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Burst analysis software for single and multi-spot single-molecule FRET (smFRET) data.


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Quick links: Reference documentation, FRETBursts tutorials, bioRxiv paper

Latest News

2017-11-20 - Migration to OpenSMFS Organization

We moved the FRETBursts repository on GitHub to the OpenSMFS organization. The Open Single-Molecule Fluorescence Spectroscopy (OpenSMFS) organization collects open source software for single-molecule spectroscopy (e.g. single-molecule FRET, Fluorescence Correlation spectroscopy, etc…). FRETBursts joins the company of PyBroMo (a freely-diffusing smFRET simulator) and pycorrelate (cross-correlation for FCS).

The new FRETBursts repository URL is and the FRETBursts “landing page” is now FRETBursts Documentation is hosted on ReadTheDocs and did not change URL. CI services have been migrated. Open issues will be migrated soon.

Latest release 0.6.5 (2017-08-25)

For updates on the latest FRETBursts release see release notes.


Our software paper describing FRETBursts has been peer-reviewed and published by PLOS ONE:


New online service to run FRETBursts without installation:

For more info see this blog post.


Check out our new paper describing smFRET bursts analysis and FRETBursts on the bioRxiv:

See also this blog post announcing it.

Project Description

FRETBursts is a open source software for burst analysis of freely-diffusing single-molecule FRET (smFRET) experiments.

FRETBursts and Reproducibility

FRETBursts is an effort to bring reproducible computing to the field of single-molecule confocal microscopy. It provides a well-tested implementation of state-of-the-art algorithms for confocal smFRET analysis. The strong focus on computational reproducibility is reflected in the notebook-based interface. By leveraging a workflow based on Jupyter Notebook, FRETBursts facilitates saving all the analysis parameters, comments and results in a single re-runnable document.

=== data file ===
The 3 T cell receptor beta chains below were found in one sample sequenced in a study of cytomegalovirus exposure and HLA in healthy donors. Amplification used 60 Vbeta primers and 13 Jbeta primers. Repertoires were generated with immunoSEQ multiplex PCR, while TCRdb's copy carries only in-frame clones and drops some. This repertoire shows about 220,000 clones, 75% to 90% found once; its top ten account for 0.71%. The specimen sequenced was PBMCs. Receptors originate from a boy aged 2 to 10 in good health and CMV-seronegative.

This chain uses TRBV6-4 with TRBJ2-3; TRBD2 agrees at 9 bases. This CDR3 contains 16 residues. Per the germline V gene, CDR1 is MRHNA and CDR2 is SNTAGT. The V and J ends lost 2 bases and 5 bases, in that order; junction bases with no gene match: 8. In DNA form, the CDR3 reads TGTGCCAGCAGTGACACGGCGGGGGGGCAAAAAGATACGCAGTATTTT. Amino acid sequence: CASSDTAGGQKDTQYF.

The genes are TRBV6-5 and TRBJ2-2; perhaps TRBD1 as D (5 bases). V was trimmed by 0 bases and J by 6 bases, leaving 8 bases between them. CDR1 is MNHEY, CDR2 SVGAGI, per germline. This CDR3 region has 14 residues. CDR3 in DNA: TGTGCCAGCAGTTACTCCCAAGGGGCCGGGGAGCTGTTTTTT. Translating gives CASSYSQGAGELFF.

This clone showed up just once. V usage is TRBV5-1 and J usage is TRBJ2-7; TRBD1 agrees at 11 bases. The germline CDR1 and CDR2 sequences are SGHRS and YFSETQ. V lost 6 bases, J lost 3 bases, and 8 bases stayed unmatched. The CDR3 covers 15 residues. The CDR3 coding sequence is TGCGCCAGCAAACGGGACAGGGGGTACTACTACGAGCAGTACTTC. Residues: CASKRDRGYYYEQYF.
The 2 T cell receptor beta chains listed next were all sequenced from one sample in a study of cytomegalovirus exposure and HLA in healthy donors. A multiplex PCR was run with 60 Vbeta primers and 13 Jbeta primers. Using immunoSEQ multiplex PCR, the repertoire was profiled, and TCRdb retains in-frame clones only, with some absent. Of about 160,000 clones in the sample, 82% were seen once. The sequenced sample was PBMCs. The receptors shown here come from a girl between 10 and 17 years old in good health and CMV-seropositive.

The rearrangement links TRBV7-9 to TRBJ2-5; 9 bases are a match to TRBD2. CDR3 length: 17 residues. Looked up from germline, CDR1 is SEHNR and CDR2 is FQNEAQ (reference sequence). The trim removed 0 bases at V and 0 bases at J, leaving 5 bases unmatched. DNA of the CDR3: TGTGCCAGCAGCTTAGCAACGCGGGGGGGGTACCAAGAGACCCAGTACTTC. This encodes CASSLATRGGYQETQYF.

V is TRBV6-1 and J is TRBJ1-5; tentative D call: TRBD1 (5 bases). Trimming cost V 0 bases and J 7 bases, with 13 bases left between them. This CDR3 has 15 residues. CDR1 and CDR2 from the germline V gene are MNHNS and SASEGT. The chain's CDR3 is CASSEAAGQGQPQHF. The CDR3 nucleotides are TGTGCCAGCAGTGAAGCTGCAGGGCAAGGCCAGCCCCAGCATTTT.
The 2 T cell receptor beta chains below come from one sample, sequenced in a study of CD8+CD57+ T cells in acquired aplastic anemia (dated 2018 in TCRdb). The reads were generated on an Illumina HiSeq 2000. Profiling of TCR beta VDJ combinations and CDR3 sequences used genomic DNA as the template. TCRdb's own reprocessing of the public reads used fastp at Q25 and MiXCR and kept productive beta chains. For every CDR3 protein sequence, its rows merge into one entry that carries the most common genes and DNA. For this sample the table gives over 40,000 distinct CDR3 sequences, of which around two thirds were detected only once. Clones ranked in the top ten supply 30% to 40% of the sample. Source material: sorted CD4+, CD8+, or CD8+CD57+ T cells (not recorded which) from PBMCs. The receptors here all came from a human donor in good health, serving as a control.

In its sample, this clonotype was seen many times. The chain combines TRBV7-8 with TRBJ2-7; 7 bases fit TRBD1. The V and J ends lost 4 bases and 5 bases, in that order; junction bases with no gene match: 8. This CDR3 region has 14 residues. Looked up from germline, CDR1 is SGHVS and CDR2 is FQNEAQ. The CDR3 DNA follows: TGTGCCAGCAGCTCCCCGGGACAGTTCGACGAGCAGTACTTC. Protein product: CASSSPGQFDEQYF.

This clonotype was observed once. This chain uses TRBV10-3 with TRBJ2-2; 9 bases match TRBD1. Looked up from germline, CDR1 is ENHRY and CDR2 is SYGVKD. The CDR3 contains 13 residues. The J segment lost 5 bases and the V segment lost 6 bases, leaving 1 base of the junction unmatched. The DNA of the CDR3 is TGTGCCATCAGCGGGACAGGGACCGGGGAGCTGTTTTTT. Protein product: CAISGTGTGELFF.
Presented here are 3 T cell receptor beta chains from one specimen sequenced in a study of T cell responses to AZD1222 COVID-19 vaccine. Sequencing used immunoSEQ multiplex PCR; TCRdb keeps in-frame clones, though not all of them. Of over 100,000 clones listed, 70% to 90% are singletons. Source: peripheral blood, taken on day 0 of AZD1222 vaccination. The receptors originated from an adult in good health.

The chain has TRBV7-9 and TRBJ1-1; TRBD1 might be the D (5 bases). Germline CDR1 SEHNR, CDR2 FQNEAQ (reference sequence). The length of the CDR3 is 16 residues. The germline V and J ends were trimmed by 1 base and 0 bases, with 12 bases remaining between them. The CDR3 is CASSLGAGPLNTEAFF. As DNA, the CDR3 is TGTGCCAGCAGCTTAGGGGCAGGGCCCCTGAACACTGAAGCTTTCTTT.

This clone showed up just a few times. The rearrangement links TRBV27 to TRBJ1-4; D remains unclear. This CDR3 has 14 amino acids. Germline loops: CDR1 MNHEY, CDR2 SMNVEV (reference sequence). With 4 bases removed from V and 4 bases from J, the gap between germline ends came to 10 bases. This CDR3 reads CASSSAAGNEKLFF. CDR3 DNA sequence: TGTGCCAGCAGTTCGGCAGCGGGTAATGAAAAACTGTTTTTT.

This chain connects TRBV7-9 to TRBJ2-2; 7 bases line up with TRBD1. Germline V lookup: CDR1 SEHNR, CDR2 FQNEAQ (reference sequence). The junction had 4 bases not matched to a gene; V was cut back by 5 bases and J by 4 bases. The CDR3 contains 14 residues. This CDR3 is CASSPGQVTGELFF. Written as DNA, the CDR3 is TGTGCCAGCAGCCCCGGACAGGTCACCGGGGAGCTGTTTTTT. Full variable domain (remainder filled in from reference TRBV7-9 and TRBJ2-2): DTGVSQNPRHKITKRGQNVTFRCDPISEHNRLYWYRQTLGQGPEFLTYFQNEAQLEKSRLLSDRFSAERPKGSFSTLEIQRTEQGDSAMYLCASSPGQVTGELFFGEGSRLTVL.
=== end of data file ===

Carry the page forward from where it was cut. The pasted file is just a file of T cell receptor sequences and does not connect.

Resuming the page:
FRETBursts has full supports for Photon-HDF5, an open file format for single-molecule fluorescence experiments (Ingargiola 2016).

Feedback and Contributions

FRETBursts is open source and openly developed on GitHub.

We encourage users to report issues or ask questions using the GitHub Issue. In the open source spirit, contributions are welcome and managed using GitHub Pull Request. Any level of contribution is accepted, from fixing typos, improving the docs (most editing can be done online directly) or implementing new features (see github help page). For questions on how to contribute please open a GitHub Issue.

Technical Features

FRETBursts allows to analyze both single-spot and multi-spot smFRET data. Alternating laser excitation (ALEX) scheme is supported.

Main analysis features includes:

Additionally FRETBursts includes notebooks to perform Burst Variance Analysis (BVA) (Torella 2011) and 2CDE (Tomov 2012).


This software aims to be a reference implementation for both established and novel algorithms related to bursts analysis of smFRET data.

Despite the broad diffusion of smFRET experiments on freely diffusing molecules, before FRETBursts, no complete smFRET burst analysis software was freely available on internet. Each group have re-implemented the analysis in-house with little or no code sharing. This is clearly sub-optimal either because specific advances in the burst analysis are not readily available to a wide public of smFRET users and because subtle differences in implementation make the comparison of experiments performed by different groups problematic.